Pain signals from the periphery enter the central nervous system (CNS) via axons of primary afferent sensory neurons residing in dorsal root ganglia (DRG). Inhibition of pain signals directly at the spinal level provides an opportunity to reduce pain at the most basic level. Several G protein-coupled receptors, including opioid and adrenergic receptors, are known to be potent regulators of pain signaling at the spinal level. Co-activation of different subtypes of these receptors can lead to synergistic inhibition of pain signaling. Understanding how these receptors interact at the cellular level may provide insight into how to exploit such mechanisms for improved pain management strategies. This thesis has taken two approaches to advance the study of interactions involving opioid and adrenergic receptors at the spinal level: develop the use of adeno-associated virus (AAV) vectors for gene-transfer to sensory neurons where the expression of involved proteins can be modulated, and to further characterize these interactions by understanding of the cellular processes underlying their outcomes. The first part of this thesis describes the transduction pattern in DRG and CNS resulting from intrathecal delivery of AAV serotypes 5, 8, and 9. The results obtained demonstrate differential tropism of AAV vectors for subpopulations of primary afferent neurons and some brain areas. The second part of this thesis characterizes interactions between spinally delivered combinations of an opioid and an adrenergic agonist, or two opioid agonists, based on the requirement of protein kinase C-epsilon (PKC-epsilon) for analgesic synergy. The results obtained suggest that PKC-epsilon is not involved in analgesic activity of agonists delivered singly, but is necessary for synergistic interactions resulting from specific agonist combinations. The last part of this thesis integrates the primary results from the first two parts, and suggests ways that differences in tropism of AAV vectors can be exploited to study various aspects of signaling interactions between G protein-coupled receptors at the spinal level.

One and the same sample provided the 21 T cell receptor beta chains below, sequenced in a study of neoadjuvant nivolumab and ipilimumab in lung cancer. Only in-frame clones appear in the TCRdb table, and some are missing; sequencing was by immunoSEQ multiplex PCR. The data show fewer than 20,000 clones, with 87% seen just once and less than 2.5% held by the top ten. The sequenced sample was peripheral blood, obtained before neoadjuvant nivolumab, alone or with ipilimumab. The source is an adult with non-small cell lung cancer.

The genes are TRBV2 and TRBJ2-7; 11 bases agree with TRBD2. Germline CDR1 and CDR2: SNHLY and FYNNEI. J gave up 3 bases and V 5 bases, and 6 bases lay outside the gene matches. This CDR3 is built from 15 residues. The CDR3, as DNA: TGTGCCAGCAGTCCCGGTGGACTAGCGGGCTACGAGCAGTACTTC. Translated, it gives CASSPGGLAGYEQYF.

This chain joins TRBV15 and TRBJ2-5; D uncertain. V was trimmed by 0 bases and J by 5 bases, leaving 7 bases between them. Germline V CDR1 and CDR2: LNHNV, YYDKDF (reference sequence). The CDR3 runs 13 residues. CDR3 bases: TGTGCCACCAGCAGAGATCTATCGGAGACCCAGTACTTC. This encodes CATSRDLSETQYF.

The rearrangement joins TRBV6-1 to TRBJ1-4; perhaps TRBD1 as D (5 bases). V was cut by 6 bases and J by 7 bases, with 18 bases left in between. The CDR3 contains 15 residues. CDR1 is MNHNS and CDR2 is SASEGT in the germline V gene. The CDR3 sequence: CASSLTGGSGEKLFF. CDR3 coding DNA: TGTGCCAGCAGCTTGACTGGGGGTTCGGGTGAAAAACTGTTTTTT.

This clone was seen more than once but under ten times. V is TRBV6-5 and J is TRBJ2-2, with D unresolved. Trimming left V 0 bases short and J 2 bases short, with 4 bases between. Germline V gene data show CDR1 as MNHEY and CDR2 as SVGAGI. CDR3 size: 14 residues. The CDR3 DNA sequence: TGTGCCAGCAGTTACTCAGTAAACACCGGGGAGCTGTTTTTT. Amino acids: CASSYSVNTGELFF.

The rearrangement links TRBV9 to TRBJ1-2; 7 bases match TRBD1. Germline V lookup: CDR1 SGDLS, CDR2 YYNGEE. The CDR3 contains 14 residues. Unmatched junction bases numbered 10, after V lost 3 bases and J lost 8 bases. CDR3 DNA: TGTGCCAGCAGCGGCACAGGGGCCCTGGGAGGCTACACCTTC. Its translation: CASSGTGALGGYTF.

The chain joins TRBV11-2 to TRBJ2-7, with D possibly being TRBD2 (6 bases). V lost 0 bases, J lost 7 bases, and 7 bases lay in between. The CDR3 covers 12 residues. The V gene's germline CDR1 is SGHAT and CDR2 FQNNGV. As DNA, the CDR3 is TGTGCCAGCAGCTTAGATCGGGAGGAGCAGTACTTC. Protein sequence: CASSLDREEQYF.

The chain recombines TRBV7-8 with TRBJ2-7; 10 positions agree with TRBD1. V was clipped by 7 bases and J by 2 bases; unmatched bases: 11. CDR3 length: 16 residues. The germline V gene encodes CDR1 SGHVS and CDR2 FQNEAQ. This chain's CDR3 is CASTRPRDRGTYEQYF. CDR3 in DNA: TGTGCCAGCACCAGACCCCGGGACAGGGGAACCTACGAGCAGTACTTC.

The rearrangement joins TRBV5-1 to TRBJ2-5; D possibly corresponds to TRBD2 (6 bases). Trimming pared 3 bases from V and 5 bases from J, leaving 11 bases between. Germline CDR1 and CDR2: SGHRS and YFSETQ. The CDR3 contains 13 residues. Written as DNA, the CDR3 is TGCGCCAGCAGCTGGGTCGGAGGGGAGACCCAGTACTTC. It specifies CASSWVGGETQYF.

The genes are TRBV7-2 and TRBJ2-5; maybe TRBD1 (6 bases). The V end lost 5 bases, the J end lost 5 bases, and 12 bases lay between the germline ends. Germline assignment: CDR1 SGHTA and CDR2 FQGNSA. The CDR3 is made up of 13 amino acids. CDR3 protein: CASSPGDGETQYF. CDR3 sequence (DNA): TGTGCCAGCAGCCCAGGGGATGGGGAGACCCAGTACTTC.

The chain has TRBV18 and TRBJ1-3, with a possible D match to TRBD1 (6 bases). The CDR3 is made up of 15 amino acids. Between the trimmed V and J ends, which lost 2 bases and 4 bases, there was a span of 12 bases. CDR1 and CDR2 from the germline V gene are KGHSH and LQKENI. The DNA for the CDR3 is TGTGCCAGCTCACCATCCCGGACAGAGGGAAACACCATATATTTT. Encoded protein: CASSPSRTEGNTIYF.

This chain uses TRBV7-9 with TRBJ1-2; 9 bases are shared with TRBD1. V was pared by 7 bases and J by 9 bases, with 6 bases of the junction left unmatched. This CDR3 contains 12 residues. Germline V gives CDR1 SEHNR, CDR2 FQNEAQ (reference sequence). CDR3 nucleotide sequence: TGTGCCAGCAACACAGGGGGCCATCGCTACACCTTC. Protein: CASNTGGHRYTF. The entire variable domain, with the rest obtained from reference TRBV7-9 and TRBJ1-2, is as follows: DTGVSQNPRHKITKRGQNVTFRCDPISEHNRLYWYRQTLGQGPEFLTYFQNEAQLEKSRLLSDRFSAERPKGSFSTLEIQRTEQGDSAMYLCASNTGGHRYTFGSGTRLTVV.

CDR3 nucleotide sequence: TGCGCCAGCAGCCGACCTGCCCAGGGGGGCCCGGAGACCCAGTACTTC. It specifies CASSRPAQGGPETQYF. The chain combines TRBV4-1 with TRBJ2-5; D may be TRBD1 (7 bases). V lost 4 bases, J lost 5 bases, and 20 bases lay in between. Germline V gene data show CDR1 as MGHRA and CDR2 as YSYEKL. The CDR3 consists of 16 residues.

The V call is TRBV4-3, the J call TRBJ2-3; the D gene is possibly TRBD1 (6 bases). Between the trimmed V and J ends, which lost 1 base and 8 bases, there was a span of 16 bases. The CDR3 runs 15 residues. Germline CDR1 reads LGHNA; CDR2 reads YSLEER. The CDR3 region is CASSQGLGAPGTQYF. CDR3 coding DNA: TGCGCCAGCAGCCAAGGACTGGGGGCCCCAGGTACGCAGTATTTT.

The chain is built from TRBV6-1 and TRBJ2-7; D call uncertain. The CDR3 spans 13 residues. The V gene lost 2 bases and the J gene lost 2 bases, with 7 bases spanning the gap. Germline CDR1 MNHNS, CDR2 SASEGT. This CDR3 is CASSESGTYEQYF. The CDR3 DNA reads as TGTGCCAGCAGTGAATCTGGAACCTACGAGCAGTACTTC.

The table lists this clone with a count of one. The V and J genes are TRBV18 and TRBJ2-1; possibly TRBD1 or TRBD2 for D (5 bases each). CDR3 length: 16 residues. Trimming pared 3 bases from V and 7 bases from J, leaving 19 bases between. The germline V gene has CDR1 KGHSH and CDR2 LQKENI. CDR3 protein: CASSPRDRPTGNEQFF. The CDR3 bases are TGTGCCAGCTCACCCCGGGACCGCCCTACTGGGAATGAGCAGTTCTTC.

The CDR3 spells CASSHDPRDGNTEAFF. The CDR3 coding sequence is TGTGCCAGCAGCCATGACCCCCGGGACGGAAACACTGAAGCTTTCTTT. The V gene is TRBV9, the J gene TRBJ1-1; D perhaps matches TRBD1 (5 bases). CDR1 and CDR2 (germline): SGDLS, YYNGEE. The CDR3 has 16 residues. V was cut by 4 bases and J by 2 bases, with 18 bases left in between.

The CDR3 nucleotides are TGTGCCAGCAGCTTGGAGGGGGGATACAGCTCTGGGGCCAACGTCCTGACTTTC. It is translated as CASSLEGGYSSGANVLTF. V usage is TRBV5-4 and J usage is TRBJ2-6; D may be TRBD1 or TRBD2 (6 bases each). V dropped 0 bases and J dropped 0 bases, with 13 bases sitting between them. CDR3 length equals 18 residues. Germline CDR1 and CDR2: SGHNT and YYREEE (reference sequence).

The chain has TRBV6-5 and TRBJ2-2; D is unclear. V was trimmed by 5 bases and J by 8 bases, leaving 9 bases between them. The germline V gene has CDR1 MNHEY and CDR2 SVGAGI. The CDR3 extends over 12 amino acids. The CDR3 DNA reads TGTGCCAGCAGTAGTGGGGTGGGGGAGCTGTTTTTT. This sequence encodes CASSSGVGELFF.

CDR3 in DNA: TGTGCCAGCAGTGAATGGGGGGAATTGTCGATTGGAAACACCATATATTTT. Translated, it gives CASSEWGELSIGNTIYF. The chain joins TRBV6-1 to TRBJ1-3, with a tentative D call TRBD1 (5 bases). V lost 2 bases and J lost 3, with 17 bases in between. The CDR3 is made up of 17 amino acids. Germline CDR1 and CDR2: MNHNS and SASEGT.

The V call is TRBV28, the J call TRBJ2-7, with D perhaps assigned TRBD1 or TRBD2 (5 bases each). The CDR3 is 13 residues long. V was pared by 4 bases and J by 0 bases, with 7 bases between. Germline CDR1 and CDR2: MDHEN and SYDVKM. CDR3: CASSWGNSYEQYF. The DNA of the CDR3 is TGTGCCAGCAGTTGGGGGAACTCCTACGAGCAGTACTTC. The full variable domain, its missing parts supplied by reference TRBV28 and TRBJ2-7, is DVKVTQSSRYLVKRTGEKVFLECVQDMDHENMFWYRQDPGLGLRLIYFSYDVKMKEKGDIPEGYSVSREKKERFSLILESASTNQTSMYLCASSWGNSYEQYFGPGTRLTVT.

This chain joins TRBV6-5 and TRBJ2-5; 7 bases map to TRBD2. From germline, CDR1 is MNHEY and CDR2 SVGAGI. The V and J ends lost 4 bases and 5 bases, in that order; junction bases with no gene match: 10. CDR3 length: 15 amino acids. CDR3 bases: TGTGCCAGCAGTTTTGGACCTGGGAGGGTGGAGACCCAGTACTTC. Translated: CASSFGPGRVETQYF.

University of Minnesota Ph.D. dissertation. August 2013. Major:Neuroscience. Advisors: George L. Wilcox,PhD. and Carolyn A. Fairbanks, Ph.D. 1 computer file (PDF); vii, 138 pages.
Schuster, Daniel J..
Investigating intrathecal adeno-associated virus vectors for the study of analgesic interactions at the spinal level.
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